Social care could ‘completely collapse’ this year or next, warns Age UK

Philip Hammond must inject new funds in the spring budget


The government’s strategy for social care is failing, and the system may fall apart in the worst affected areas this year or next, according to a new report from Age UK.

The organisation has found that 1.2 million over-65s currently lack the care they require, a 17.9 per cent increase on last year and a 48 per cent increase on 2010. In other words, one in eight older people now live with an unmet care need.

While the government claims to be responding to the social care crisis, Age UK director Caroline Abrahams warns that its measures — financial transfers from the NHS, the social care precept and calling on family and friends to do more — are inadequate.

She commented:

“Our analysis shows there are problems with all three approaches, which in any event are not enough to make up for the chronic shortfall in public funds: the NHS is now under such financial pressure that it can’t keep bailing out social care; the amount the social care precept can raise doesn’t match the needs in an area — with the poorest places at great risk of losing out; and new Age UK analysis shows that the numbers of families and friends coming forward to care are not keeping pace with a rising ageing population.”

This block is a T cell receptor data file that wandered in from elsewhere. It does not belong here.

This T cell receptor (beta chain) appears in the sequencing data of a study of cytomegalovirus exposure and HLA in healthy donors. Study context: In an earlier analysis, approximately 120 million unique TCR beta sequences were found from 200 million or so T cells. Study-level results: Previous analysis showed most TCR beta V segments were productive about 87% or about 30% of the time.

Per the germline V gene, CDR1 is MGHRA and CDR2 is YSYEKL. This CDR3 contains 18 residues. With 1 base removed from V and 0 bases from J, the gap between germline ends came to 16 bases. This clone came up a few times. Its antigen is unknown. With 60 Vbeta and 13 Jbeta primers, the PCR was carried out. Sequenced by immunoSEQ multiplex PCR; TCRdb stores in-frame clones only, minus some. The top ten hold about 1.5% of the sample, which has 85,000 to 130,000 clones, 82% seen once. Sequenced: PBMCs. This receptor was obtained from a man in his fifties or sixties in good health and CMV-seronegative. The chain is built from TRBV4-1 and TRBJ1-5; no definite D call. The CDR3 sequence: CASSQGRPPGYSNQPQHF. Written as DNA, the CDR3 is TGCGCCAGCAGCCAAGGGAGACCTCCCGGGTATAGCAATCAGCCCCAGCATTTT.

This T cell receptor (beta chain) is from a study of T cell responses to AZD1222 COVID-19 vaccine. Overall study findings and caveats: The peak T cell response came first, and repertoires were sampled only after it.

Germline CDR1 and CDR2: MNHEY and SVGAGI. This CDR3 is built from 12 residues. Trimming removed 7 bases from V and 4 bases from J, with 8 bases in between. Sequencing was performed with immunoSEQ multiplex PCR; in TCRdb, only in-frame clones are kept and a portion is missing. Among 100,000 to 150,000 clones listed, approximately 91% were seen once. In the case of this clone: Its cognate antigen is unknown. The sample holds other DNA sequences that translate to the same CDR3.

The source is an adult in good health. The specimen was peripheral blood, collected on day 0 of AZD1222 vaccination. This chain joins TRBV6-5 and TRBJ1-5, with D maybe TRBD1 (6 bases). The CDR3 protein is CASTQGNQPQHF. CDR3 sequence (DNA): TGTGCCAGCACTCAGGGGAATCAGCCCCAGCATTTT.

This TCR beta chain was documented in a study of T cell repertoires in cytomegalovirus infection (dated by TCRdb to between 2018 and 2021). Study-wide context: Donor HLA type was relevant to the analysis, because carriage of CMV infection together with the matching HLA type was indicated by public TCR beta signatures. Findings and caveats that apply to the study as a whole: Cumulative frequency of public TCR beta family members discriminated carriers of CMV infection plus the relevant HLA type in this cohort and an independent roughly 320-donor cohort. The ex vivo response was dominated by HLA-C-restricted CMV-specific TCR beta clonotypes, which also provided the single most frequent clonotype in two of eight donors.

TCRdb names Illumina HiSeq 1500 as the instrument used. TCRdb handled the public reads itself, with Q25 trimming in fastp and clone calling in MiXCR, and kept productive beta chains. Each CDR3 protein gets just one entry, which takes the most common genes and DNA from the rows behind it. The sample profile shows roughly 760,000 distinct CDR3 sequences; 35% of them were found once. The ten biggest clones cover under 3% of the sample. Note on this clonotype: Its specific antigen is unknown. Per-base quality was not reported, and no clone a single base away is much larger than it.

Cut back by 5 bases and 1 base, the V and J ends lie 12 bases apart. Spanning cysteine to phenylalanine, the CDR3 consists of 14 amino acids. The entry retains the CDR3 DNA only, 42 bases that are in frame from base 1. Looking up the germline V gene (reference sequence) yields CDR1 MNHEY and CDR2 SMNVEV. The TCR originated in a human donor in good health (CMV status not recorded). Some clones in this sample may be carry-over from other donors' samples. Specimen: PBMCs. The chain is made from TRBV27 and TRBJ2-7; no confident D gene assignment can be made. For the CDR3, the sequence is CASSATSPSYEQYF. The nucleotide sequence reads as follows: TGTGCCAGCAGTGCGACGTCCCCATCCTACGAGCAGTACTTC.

The number of people providing unpaid care for elderly friends or relatives is rising, and over two million unpaid carers are themselves over 65.

Much of this pressure is created by the ageing population, but the Conservatives refuse to alleviate the pressure through meaningfully increased funding. Since they took office in 2010, there has been a £160m real-terms cut in public spending on older people’s social care.

Age UK warns that by 2020/21, spending must increase by a minimum of £1.65bn to avoid the quality of service becoming even worse than it is today. It’s calling on Philip Hammond to begin increasing spending in his spring budget in three weeks time.

Abrahams continued:

“This is an incredibly serious situation that demands an immediate government response. We urge the government to make an emergency injection of funds into social care in the Spring Budget to stave off the risk of complete collapse. But even that’s not enough: the Government must also get on with developing a long term solution to the care crisis.”

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